Chapter

Alchemy and the Art-Nature Debate

in Promethean Ambitions

Published by University of Chicago Press

Published in print June 2004 | ISBN: 9780226577128
Published online March 2013 | e-ISBN: 9780226577135 | DOI: http://dx.doi.org/10.7208/chicago/9780226577135.003.0003
Alchemy and the Art-Nature Debate

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This chapter examines alchemy and the art–nature debate. The topic of equaling nature by fooling the eye or of outdoing nature's power by producing an object more aesthetically appealing than any in the natural world found ample representation in areas ranging from the making of perfumes to the Zeuxian melding of bodily features to produce a perfect female. The debate around the legitimacy of alchemy provided a focal point for the consideration of human art in general. The basis of Avicenna's argument against specific transmutation is probably to be found in his overall theory of generation and mixture. As the apex of human artistry, alchemy serves as the high-water mark against which demonic power must be measured. This use of alchemy as the symbol of man's ability to alter the natural world would have far-reaching consequences.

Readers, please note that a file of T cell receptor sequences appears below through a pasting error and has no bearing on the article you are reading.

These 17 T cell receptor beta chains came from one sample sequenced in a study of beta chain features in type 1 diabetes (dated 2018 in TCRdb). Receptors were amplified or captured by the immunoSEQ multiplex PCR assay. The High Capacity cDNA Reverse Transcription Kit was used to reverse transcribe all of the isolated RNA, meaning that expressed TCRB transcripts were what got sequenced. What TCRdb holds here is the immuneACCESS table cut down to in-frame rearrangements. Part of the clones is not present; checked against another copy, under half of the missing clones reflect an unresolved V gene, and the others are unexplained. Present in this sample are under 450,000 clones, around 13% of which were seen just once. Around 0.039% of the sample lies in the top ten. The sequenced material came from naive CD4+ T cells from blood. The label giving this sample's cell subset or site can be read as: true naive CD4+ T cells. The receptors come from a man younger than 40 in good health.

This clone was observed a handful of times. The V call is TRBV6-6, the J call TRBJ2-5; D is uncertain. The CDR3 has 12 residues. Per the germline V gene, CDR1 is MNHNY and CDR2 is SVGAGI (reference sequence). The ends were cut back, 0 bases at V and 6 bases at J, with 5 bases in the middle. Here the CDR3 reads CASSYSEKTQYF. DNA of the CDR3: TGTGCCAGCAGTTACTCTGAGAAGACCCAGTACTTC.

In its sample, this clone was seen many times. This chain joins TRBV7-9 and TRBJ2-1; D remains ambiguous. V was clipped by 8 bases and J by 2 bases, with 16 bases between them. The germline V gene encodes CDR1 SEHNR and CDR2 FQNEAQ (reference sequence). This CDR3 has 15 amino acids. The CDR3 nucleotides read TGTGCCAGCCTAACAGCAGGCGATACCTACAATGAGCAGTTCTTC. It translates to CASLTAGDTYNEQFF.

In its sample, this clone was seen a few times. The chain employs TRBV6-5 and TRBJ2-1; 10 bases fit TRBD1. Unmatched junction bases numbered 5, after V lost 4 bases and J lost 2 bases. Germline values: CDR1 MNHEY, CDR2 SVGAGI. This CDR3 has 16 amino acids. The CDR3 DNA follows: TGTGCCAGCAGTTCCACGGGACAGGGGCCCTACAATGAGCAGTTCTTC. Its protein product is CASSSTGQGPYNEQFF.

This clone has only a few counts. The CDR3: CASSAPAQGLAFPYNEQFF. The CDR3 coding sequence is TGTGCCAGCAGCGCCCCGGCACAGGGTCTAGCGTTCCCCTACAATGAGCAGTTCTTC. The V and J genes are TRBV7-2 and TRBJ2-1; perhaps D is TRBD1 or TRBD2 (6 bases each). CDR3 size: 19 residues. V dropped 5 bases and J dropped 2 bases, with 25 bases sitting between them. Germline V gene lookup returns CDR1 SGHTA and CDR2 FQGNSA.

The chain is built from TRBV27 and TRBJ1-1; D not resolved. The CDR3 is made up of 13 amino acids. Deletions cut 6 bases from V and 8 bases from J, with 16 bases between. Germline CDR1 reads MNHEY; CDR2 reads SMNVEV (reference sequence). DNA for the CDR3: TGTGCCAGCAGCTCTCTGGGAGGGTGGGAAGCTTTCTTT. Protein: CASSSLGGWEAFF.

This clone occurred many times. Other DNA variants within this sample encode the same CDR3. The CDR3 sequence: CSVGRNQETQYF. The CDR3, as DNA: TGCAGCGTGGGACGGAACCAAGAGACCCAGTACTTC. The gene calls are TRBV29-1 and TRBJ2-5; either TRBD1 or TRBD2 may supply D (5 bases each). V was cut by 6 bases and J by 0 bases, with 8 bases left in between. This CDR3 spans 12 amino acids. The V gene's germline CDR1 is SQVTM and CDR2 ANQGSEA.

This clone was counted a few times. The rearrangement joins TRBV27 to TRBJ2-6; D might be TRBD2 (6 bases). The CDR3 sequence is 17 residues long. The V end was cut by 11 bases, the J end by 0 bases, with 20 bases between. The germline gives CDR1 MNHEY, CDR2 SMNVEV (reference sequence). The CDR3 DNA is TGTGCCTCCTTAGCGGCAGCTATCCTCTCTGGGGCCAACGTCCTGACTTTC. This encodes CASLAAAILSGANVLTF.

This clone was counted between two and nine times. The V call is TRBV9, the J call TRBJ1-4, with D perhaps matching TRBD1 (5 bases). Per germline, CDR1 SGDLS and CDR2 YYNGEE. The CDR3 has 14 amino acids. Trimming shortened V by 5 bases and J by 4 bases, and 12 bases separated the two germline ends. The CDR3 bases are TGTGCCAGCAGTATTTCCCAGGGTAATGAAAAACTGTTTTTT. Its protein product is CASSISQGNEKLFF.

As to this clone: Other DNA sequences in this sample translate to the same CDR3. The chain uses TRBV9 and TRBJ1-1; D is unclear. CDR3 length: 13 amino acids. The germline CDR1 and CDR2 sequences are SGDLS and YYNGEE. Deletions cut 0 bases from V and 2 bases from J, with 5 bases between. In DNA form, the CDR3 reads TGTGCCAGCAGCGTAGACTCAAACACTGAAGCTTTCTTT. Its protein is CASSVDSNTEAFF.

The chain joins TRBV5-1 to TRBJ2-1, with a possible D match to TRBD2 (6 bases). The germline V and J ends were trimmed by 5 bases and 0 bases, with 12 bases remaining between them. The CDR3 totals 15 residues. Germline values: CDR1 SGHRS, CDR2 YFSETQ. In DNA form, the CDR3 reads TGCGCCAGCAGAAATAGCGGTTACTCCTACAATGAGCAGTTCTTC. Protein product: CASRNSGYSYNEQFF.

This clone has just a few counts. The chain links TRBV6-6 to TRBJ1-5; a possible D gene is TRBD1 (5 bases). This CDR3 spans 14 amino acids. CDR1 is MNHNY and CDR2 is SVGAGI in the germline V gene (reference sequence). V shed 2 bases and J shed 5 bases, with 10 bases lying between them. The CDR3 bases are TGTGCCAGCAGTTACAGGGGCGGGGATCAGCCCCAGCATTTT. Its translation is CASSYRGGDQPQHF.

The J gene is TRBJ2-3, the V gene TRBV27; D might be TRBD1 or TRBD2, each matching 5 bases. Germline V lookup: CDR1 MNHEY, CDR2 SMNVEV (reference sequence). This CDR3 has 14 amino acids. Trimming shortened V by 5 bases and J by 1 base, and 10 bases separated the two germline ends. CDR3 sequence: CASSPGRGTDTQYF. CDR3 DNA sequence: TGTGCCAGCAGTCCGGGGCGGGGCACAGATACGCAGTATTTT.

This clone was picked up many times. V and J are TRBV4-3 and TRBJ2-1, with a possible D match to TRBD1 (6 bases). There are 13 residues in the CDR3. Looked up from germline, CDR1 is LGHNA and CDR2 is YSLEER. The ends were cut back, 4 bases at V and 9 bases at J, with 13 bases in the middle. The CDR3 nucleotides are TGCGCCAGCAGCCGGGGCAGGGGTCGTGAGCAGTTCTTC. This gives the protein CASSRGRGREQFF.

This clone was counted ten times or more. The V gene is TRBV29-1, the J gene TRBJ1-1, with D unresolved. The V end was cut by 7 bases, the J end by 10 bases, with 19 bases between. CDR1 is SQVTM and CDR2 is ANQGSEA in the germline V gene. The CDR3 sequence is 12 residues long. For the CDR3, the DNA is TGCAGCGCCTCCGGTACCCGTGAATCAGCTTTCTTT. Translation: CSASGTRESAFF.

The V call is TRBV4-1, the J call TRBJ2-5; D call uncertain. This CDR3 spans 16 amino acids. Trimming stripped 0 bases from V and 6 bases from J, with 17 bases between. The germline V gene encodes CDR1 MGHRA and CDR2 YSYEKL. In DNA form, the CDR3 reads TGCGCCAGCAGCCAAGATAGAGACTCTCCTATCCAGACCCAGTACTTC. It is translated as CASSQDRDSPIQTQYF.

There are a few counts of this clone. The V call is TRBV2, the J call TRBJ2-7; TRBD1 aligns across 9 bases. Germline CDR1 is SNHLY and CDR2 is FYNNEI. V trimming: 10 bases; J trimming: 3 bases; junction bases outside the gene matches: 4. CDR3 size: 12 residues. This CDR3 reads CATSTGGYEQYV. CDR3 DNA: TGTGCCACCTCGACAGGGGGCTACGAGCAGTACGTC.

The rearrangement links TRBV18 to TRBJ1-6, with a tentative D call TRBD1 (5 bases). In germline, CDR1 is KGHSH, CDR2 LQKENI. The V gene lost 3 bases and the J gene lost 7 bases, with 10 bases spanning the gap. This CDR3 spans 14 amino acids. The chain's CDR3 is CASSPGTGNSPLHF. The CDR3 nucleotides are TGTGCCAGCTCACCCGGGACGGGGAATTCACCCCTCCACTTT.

Keywords: Alchemy; art–nature debate; human art; human artistry; Zeuxian melding

Chapter.  38456 words.  Illustrated.

Subjects: History of Science and Technology

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